A well experienced painter can spray excellent clear coats with just about any gun that meets universal basic criteria. After that it's 98% the painter and 2% the spray gun. Point being a well experienced painter can make a spray gun do what he wants it to do. On the other hand a no or little experienced painter in many cases can't make a brand new $1,000 Sata do what he wants it to do. Again - most of it is the painter and not near as much the gun. No substitute for experience.

  8. #8
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    Thanks Phil.

  9. #9

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    Suction feed was they it was done before the HVLP guns came around. HVLP has advantages over the suction feed such as less overspray(waste of material) due to more pressure needed to pull the pain out of the cup. That's why they are not used today(by most people). Great results can be had with both but that's up to ones decision weighing the advantages vs the disadvantages.

  10. #10
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    i keep an old sharpe siphon feed gun for certain projects. i can't remember what model is is right now, but it takes these color coded air caps depending on what you're spraying. i took the cup off it and attached a 2 quart pressure pot for when i do big stuff. i does require fairly high pressure to atomize properly, but it lays paint very smooth. my biggest issue with those old sharpe guns is how many parts they break down into. the seals wear out and are hard to find. i can't seem to part with my old binks #7 either. sentimental i guess.
    i love how my newer guns have zero seals. i also love the way new guns atomize so well. if you're going to do much painting a new gun should be on your purchase list.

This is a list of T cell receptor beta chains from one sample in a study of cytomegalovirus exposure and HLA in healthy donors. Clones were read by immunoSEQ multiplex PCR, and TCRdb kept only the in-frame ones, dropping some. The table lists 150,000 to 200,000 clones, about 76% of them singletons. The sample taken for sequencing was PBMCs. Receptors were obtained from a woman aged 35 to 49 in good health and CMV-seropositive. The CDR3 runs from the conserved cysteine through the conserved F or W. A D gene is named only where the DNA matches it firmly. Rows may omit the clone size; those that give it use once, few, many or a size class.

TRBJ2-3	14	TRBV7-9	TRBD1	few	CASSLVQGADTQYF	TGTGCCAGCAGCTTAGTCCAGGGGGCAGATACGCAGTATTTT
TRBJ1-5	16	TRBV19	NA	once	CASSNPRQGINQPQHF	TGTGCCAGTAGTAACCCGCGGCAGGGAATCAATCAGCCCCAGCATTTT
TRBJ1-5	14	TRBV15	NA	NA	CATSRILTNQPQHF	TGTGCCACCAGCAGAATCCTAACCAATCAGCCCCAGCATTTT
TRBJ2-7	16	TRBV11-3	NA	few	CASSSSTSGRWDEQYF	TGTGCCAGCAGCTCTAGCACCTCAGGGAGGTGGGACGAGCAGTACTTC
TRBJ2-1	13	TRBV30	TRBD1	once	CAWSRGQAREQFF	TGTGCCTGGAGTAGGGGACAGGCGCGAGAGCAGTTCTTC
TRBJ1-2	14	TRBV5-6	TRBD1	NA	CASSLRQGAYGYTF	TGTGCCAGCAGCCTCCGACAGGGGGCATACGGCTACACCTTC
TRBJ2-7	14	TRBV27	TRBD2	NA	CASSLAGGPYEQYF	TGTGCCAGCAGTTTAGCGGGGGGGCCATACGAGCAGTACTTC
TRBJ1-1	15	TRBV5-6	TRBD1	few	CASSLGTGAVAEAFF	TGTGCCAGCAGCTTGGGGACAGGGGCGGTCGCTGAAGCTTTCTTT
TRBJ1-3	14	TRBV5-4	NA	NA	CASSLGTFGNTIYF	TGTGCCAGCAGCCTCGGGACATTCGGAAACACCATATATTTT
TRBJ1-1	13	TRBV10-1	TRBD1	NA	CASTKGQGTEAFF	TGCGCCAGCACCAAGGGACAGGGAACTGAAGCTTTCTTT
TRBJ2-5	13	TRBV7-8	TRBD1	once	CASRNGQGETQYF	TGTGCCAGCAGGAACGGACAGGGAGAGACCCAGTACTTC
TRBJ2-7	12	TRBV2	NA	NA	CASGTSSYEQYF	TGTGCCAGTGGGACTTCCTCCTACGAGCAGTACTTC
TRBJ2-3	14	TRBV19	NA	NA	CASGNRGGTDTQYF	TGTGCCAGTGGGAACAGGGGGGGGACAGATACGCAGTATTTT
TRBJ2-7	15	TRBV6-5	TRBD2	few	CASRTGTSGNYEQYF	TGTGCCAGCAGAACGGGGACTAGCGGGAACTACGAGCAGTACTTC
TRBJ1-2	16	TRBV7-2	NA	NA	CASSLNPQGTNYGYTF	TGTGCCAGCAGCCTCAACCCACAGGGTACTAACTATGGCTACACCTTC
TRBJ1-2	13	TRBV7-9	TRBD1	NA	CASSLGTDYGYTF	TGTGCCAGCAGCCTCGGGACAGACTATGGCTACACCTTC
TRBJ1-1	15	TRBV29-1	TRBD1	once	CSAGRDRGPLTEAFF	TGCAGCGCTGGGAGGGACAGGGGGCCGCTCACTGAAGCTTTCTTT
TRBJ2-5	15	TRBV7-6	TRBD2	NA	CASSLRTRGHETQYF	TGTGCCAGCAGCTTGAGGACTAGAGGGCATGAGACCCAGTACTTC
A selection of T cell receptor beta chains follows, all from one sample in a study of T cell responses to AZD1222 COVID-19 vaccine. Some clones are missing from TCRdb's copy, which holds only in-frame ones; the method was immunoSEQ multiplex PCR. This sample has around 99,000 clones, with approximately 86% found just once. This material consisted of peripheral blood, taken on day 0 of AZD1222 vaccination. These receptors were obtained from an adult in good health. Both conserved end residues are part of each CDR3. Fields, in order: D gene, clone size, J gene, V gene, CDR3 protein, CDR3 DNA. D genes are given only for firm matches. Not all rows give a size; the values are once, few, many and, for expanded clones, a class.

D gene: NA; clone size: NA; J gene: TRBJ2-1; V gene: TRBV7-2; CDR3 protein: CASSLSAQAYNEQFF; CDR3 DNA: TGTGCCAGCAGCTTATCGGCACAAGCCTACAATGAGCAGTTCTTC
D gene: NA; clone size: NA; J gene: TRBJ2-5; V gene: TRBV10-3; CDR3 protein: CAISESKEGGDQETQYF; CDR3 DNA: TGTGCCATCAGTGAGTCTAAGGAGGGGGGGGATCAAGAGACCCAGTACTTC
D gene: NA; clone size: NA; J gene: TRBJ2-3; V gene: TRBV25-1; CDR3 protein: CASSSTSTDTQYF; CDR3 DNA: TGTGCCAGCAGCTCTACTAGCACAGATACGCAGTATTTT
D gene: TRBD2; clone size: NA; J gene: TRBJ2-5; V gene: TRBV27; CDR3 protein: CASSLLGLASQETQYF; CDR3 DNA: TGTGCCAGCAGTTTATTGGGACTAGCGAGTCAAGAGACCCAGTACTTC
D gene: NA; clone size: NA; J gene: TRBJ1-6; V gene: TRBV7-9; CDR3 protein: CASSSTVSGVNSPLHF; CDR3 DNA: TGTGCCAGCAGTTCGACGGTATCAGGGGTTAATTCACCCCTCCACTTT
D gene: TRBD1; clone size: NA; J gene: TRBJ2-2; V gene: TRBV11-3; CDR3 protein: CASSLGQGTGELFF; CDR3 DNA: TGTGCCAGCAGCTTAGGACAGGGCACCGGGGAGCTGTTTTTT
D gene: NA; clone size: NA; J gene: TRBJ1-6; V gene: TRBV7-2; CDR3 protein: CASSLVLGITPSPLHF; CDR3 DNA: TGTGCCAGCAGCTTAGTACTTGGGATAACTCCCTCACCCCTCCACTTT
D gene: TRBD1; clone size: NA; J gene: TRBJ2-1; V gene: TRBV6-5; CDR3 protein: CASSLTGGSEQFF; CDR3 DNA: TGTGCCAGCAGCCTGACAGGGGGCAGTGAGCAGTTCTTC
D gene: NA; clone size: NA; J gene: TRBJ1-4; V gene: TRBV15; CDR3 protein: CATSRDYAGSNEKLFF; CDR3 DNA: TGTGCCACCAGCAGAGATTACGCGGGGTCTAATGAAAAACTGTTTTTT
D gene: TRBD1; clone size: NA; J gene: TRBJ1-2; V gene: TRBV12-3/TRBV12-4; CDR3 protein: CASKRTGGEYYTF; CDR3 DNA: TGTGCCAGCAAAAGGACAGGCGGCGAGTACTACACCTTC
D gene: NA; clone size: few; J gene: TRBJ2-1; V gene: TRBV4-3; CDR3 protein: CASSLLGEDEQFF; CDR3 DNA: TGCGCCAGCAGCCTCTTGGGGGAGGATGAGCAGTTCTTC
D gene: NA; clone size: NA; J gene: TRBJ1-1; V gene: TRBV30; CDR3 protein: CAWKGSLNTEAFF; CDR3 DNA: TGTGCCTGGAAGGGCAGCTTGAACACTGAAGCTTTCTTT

b marler

  11. #11
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    What Phil V said in the last paragraph. That is pretty much the answer as I see it.

  12. #12
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    Quote Originally Posted by JonG View Post
    What Phil V said in the last paragraph. That is pretty much the answer as I see it.
    The problem is that a low cost gun that doesn't atomize properly or has an uneven pattern will give you a poor finish no matter how much skill you have.

  13. #13
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    Quote Originally Posted by Len View Post
    The problem is that a low cost gun that doesn't atomize properly or has an uneven pattern will give you a poor finish no matter how much skill you have.
    My previous post stated --

    "A well experienced painter can spray excellent clear coats with just about any gun ------ that meets universal basic criteria -------.

    Another piece of information is -- Pro painters tune their skills TO THE GUN as well as tuning the gun to their needs.

  14. #14
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    Quote Originally Posted by Phil V View Post
    My previous post stated --

    "A well experienced painter can spray excellent clear coats with just about any gun ------ that meets universal basic criteria -------.

    Another piece of information is -- Pro painters tune their skills TO THE GUN as well as tuning the gun to their needs.
    Phil like you I've been spraying paint a long time using a hundred different guns and I get a much better result using a "good" gun than I do using a cheap gun. It's particularly obvious when spraying metallic colors and clears. The first time I sprayed with a top-of-the-line Sagola it became real apparent to me what difference a good gun can make and I had been spraying with guns that cost twice as much. At that time the 4400 was Sagola's top of the line gun and now the 4600 is even better. If lower cost guns could produce similar results they would sweep the market.